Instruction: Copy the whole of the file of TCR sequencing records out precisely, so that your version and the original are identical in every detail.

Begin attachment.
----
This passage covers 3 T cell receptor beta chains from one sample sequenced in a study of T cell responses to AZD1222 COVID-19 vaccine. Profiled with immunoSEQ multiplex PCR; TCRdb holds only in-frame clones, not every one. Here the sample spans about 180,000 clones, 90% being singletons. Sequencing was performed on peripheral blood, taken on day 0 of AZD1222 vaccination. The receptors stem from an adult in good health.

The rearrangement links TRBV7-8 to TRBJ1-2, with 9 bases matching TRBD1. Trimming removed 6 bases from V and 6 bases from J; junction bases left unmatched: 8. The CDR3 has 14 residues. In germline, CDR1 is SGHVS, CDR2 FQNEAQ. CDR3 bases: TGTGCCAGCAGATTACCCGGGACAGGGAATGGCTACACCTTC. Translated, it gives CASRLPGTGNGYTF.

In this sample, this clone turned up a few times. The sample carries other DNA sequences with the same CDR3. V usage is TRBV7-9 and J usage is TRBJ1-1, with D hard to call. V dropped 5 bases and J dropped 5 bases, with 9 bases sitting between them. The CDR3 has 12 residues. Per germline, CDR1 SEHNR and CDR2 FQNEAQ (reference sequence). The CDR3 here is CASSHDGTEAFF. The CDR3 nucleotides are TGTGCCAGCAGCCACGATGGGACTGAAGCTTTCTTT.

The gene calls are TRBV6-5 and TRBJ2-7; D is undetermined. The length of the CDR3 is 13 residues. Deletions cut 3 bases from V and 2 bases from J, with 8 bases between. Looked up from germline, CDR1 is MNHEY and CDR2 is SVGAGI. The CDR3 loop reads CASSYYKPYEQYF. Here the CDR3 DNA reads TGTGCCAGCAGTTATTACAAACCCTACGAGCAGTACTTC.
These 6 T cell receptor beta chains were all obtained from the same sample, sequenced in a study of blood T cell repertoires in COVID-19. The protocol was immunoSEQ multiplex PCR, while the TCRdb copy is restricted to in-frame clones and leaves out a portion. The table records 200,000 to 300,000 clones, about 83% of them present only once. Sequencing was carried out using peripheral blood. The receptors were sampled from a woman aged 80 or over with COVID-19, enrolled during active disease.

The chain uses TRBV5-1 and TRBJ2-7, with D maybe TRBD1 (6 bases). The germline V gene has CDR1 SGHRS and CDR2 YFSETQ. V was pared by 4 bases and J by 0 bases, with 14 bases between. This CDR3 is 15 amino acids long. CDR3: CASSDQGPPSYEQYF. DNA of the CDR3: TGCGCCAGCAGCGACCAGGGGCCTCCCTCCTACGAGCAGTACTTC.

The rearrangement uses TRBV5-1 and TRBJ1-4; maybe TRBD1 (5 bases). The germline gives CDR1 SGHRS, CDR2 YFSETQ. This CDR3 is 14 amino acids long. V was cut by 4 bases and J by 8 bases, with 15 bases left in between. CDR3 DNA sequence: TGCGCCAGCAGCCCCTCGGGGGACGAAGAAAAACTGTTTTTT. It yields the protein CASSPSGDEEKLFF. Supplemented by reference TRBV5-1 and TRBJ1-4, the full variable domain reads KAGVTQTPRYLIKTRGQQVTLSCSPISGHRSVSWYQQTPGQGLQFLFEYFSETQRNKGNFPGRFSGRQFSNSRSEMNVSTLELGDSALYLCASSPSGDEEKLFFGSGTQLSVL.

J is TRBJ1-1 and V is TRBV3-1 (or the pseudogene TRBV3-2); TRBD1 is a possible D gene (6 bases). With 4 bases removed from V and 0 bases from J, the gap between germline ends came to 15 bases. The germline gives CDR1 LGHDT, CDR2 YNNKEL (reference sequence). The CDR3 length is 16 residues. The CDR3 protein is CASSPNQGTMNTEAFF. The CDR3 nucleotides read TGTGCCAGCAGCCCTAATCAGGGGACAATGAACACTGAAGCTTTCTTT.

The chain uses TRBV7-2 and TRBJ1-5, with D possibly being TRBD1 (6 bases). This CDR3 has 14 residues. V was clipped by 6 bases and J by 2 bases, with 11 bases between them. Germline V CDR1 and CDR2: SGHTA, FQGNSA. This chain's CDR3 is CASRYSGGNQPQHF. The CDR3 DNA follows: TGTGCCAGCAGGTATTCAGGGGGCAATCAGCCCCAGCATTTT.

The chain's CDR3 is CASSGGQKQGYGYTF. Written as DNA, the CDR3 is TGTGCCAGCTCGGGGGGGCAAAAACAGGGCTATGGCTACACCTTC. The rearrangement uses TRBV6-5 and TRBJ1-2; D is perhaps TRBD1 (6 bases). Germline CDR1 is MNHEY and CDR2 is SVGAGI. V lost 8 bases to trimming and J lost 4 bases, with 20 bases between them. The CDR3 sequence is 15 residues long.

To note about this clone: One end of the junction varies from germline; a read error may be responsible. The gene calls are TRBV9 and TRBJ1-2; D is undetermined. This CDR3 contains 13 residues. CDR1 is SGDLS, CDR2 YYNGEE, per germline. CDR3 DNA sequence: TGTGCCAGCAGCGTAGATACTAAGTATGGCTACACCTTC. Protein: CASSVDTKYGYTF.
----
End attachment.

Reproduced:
This passage covers 3 T cell receptor beta chains from one sample sequenced in a study of T cell responses to AZD1222 COVID-19 vaccine. Profiled with immunoSEQ multiplex PCR; TCRdb holds only in-frame clones, not every one. Here the sample spans about 180,000 clones, 90% being singletons. Sequencing was performed on peripheral blood, taken on day 0 of AZD1222 vaccination. The receptors stem from an adult in good health.

The rearrangement links TRBV7-8 to TRBJ1-2, with 9 bases matching TRBD1. Trimming removed 6 bases from V and 6 bases from J; junction bases left unmatched: 8. The CDR3 has 14 residues. In germline, CDR1 is SGHVS, CDR2 FQNEAQ. CDR3 bases: TGTGCCAGCAGATTACCCGGGACAGGGAATGGCTACACCTTC. Translated, it gives CASRLPGTGNGYTF.

In this sample, this clone turned up a few times. The sample carries other DNA sequences with the same CDR3. V usage is TRBV7-9 and J usage is TRBJ1-1, with D hard to call. V dropped 5 bases and J dropped 5 bases, with 9 bases sitting between them. The CDR3 has 12 residues. Per germline, CDR1 SEHNR and CDR2 FQNEAQ (reference sequence). The CDR3 here is CASSHDGTEAFF. The CDR3 nucleotides are TGTGCCAGCAGCCACGATGGGACTGAAGCTTTCTTT.

The gene calls are TRBV6-5 and TRBJ2-7; D is undetermined. The length of the CDR3 is 13 residues. Deletions cut 3 bases from V and 2 bases from J, with 8 bases between. Looked up from germline, CDR1 is MNHEY and CDR2 is SVGAGI. The CDR3 loop reads CASSYYKPYEQYF. Here the CDR3 DNA reads TGTGCCAGCAGTTATTACAAACCCTACGAGCAGTACTTC.
These 6 T cell receptor beta chains were all obtained from the same sample, sequenced in a study of blood T cell repertoires in COVID-19. The protocol was immunoSEQ multiplex PCR, while the TCRdb copy is restricted to in-frame clones and leaves out a portion. The table records 200,000 to 300,000 clones, about 83% of them present only once. Sequencing was carried out using peripheral blood. The receptors were sampled from a woman aged 80 or over with COVID-19, enrolled during active disease.

The chain uses TRBV5-1 and TRBJ2-7, with D maybe TRBD1 (6 bases). The germline V gene has CDR1 SGHRS and CDR2 YFSETQ. V was pared by 4 bases and J by 0 bases, with 14 bases between. This CDR3 is 15 amino acids long. CDR3: CASSDQGPPSYEQYF. DNA of the CDR3: TGCGCCAGCAGCGACCAGGGGCCTCCCTCCTACGAGCAGTACTTC.

The rearrangement uses TRBV5-1 and TRBJ1-4; maybe TRBD1 (5 bases). The germline gives CDR1 SGHRS, CDR2 YFSETQ. This CDR3 is 14 amino acids long. V was cut by 4 bases and J by 8 bases, with 15 bases left in between. CDR3 DNA sequence: TGCGCCAGCAGCCCCTCGGGGGACGAAGAAAAACTGTTTTTT. It yields the protein CASSPSGDEEKLFF. Supplemented by reference TRBV5-1 and TRBJ1-4, the full variable domain reads KAGVTQTPRYLIKTRGQQVTLSCSPISGHRSVSWYQQTPGQGLQFLFEYFSETQRNKGNFPGRFSGRQFSNSRSEMNVSTLELGDSALYLCASSPSGDEEKLFFGSGTQLSVL.

J is TRBJ1-1 and V is TRBV3-1 (or the pseudogene TRBV3-2); TRBD1 is a possible D gene (6 bases). With 4 bases removed from V and 0 bases from J, the gap between germline ends came to 15 bases. The germline gives CDR1 LGHDT, CDR2 YNNKEL (reference sequence). The CDR3 length is 16 residues. The CDR3 protein is CASSPNQGTMNTEAFF. The CDR3 nucleotides read TGTGCCAGCAGCCCTAATCAGGGGACAATGAACACTGAAGCTTTCTTT.

The chain uses TRBV7-2 and TRBJ1-5, with D possibly being TRBD1 (6 bases). This CDR3 has 14 residues. V was clipped by 6 bases and J by 2 bases, with 11 bases between them. Germline V CDR1 and CDR2: SGHTA, FQGNSA. This chain's CDR3 is CASRYSGGNQPQHF. The CDR3 DNA follows: TGTGCCAGCAGGTATTCAGGGGGCAATCAGCCCCAGCATTTT.

The chain's CDR3 is CASSGGQKQGYGYTF. Written as DNA, the CDR3 is TGTGCCAGCTCGGGGGGGCAAAAACAGGGCTATGGCTACACCTTC. The rearrangement uses TRBV6-5 and TRBJ1-2; D is perhaps TRBD1 (6 bases). Germline CDR1 is MNHEY and CDR2 is SVGAGI. V lost 8 bases to trimming and J lost 4 bases, with 20 bases between them. The CDR3 sequence is 15 residues long.

To note about this clone: One end of the junction varies from germline; a read error may be responsible. The gene calls are TRBV9 and TRBJ1-2; D is undetermined. This CDR3 contains 13 residues. CDR1 is SGDLS, CDR2 YYNGEE, per germline. CDR3 DNA sequence: TGTGCCAGCAGCGTAGATACTAAGTATGGCTACACCTTC. Protein: CASSVDTKYGYTF.